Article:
5 Things to Consider About Playground Equipment 5 Things to Consider About Playground Equipment

When it comes to purchasing kids' playground equipment, it's more than fun and games. There are safety considerations to keep in mind, as well as liability concerns for when neighbors and friends come by to play.

Select Age-Appropriate Equipment

Many injuries occur because children are allowed to play on equipment that's too advanced for their age group. The three main categories for equipment are ages 2 and under, ages 2 to 5 and ages 5 to 12. Choose the right one for your children to prevent unnecessary injuries. It may cost you more if your kids range in ages, but resulting medical treatments from serious injuries will cost you even more money and emotional pain.

Pay Attention to the Surfaces Underneath

Some playground equipment is sold with surfaces that need to be installed underneath the equipment. Surfaces need to be thick and soft in order to provide a suitable padding when, not if, your kids fall. Don't just put equipment on soil, grass or concrete and expect your kids to be safe. Soil erosion can cause instability of the surrounding play area and the equipment itself. Rubber mats work well, as do sand and wood chips.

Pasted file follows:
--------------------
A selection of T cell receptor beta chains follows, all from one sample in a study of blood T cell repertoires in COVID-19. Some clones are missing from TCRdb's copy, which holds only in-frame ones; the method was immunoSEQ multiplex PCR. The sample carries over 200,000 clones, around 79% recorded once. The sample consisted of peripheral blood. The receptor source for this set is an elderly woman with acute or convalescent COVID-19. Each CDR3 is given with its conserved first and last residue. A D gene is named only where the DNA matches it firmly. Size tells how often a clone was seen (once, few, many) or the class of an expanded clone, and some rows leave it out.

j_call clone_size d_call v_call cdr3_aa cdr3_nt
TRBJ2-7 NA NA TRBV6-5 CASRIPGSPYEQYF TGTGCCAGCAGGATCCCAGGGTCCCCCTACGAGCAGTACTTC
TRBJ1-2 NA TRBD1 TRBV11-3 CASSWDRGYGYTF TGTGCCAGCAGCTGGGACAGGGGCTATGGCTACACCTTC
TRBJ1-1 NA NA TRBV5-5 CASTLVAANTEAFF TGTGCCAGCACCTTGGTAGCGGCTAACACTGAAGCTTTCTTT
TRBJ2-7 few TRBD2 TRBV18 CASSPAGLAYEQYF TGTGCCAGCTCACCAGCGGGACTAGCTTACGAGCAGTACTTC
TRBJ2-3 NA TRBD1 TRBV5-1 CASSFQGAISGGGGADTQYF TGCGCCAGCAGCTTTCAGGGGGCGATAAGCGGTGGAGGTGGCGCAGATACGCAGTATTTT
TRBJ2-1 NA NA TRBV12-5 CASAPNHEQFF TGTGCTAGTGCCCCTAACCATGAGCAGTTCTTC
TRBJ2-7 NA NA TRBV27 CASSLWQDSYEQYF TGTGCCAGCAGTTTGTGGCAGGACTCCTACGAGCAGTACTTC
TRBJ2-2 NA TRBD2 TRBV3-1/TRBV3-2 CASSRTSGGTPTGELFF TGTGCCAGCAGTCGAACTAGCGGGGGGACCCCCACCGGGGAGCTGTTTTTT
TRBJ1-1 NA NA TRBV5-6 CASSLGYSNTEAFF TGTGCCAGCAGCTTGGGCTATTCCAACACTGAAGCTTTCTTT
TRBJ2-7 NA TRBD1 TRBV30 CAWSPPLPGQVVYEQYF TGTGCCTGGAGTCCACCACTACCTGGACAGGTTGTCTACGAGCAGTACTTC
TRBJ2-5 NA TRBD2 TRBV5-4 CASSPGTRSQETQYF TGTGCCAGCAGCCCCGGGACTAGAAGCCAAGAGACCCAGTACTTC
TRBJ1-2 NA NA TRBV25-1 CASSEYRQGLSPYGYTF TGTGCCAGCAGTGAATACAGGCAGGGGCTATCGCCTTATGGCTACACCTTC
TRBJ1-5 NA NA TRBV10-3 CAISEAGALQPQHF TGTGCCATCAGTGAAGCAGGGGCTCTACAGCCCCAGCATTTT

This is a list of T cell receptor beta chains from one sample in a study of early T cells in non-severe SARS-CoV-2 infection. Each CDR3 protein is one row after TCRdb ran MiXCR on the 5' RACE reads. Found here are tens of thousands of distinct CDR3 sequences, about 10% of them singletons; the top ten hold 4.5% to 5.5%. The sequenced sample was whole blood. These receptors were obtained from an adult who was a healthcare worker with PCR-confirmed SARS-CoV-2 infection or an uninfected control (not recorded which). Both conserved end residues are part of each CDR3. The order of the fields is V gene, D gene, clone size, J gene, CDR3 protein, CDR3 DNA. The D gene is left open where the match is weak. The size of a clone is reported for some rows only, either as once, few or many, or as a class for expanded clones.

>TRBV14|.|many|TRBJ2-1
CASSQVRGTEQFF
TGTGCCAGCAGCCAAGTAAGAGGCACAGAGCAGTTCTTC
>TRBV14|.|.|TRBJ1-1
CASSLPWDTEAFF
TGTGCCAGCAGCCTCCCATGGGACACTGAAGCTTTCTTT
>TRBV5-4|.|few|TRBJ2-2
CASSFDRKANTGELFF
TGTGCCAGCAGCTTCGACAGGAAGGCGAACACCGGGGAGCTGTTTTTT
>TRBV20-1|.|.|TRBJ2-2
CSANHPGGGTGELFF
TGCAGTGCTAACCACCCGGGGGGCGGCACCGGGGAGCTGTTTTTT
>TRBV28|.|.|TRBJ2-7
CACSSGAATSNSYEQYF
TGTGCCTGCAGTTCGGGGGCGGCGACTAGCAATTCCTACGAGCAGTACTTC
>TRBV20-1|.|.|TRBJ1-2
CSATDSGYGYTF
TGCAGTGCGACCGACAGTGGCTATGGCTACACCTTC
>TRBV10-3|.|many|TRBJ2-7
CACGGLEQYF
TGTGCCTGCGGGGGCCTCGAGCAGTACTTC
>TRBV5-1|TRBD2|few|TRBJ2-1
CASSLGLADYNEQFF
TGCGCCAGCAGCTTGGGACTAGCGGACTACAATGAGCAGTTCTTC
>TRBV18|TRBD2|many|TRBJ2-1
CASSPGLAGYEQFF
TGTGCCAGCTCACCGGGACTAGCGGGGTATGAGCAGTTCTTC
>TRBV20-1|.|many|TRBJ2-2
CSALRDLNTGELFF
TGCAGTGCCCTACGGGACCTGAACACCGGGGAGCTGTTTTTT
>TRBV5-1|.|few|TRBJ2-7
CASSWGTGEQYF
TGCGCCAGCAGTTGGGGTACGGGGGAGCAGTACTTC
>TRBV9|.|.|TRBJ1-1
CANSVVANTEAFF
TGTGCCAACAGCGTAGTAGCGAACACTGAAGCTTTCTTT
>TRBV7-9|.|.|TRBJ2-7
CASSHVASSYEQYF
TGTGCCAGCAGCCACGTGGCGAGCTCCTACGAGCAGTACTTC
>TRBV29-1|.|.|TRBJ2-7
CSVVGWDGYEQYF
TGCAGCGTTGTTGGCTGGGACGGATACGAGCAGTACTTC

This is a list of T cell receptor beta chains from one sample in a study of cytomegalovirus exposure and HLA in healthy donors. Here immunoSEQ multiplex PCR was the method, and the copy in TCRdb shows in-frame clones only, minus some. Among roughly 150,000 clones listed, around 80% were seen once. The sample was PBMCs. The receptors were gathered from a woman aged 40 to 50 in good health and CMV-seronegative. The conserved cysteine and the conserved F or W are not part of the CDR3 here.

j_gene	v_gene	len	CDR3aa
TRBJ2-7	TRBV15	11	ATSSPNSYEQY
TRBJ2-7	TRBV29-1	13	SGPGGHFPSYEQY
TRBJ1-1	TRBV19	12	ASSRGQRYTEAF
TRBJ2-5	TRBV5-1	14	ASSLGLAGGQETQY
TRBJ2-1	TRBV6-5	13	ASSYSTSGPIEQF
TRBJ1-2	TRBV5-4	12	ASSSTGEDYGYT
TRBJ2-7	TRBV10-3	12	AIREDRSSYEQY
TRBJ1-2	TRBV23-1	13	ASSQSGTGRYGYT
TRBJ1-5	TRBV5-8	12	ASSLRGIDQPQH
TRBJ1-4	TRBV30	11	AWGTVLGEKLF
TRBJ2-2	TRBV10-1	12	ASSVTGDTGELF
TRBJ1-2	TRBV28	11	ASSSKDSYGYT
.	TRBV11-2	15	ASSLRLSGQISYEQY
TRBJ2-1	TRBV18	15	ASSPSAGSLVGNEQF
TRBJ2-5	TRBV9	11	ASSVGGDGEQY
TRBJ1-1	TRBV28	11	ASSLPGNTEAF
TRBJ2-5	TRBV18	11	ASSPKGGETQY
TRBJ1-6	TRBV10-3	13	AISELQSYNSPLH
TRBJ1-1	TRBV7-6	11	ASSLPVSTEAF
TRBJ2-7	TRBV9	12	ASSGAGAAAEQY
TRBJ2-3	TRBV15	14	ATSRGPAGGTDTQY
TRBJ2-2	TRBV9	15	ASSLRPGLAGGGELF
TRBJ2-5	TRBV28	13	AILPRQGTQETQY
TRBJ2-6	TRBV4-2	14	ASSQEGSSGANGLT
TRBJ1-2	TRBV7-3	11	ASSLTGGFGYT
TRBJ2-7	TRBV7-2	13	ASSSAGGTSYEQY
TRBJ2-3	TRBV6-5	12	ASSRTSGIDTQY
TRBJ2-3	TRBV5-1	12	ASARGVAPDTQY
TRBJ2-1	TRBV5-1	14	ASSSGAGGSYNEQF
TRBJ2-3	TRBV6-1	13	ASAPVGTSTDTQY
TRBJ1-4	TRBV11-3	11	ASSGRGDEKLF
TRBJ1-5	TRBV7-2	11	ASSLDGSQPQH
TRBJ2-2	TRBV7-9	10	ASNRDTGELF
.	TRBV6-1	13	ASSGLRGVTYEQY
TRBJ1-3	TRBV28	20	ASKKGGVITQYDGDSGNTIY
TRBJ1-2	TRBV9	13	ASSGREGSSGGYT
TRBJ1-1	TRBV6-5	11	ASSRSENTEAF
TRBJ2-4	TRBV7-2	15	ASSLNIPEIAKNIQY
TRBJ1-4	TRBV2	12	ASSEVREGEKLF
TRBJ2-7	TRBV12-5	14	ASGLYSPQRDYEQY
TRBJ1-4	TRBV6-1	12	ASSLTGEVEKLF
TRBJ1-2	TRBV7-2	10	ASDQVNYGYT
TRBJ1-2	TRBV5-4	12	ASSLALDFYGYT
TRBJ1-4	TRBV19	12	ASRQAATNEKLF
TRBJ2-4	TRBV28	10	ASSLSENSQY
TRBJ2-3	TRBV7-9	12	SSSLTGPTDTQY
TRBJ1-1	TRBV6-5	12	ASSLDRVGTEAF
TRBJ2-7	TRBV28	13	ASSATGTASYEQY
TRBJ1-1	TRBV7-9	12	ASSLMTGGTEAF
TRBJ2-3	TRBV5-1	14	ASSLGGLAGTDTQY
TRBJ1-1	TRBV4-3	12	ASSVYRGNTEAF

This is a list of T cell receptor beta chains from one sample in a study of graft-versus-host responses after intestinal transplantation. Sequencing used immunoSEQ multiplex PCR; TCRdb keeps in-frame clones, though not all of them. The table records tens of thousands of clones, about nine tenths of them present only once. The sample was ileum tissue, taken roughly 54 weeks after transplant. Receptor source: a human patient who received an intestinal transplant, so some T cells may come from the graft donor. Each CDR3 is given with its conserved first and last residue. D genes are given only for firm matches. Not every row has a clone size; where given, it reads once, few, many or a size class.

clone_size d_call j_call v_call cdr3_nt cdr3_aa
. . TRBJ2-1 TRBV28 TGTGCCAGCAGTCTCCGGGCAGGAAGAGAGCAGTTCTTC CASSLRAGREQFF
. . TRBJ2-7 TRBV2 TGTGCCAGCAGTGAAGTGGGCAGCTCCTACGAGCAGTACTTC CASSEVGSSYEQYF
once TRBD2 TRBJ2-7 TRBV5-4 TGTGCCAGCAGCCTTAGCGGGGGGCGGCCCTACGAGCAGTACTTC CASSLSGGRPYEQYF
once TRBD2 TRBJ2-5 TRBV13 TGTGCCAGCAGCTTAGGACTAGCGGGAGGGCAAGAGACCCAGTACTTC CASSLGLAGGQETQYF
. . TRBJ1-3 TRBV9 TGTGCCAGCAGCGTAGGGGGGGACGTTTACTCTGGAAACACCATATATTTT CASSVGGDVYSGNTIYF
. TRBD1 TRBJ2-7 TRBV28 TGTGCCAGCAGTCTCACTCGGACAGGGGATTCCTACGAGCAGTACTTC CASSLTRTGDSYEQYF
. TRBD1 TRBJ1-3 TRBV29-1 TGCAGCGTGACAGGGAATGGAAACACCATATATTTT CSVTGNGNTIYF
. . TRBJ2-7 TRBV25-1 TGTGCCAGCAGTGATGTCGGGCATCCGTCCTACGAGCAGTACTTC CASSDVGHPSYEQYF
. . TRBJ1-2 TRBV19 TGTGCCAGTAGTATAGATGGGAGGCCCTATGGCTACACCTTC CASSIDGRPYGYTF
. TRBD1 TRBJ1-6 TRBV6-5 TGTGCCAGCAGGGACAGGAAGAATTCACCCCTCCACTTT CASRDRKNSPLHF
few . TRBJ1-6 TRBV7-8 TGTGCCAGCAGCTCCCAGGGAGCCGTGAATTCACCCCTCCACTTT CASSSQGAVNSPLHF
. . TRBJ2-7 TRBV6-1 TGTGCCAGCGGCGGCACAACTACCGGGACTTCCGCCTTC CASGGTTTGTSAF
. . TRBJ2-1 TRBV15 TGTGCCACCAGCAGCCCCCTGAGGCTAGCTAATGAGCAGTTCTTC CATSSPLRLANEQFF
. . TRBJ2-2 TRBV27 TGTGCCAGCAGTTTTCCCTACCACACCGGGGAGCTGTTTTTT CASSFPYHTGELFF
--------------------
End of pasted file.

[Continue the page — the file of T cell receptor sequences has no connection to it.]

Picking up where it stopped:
Be Wary of Wood Construction

No one knows for certain, but there are concerns about the use of pressure treated wood in many structures, including playground equipment. The chemicals used to preserve the wood may be toxic to you, and especially to your kids. You should be aware of those concerns, and avoid playground equipment constructed from wood until the medical community knows for sure what the long-term health effects are.

Install Barriers

Any elevated portion of the playground equipment should have barriers to prevent kids from falling off. The risk of serious injury is so high, no matter what the age, that having barriers and guard rails is really not an option. The rails of the barriers should be less than 3 1/2 inches apart so that young children don’t get their heads stuck between them.

Space Swings Apart

When swings are too close together, your children may collide into one another and injuries may occur. Safe spacing is at least 24 inches apart. Measure the distance from the outside of one swing to the outside of another. Facing the swing, you would be measuring the 2 inner chains. You should also measure the distance between the swing and frame. That space should be at least 30 inches apart.

Manufacturers should include detailed information about sizes, materials and spacing of new playground equipment. If you're buying used equipment, you’ll have to do a bit of detective work.

Looking for more activities your family can do in your yard? Install an outdoor movie theater screen.

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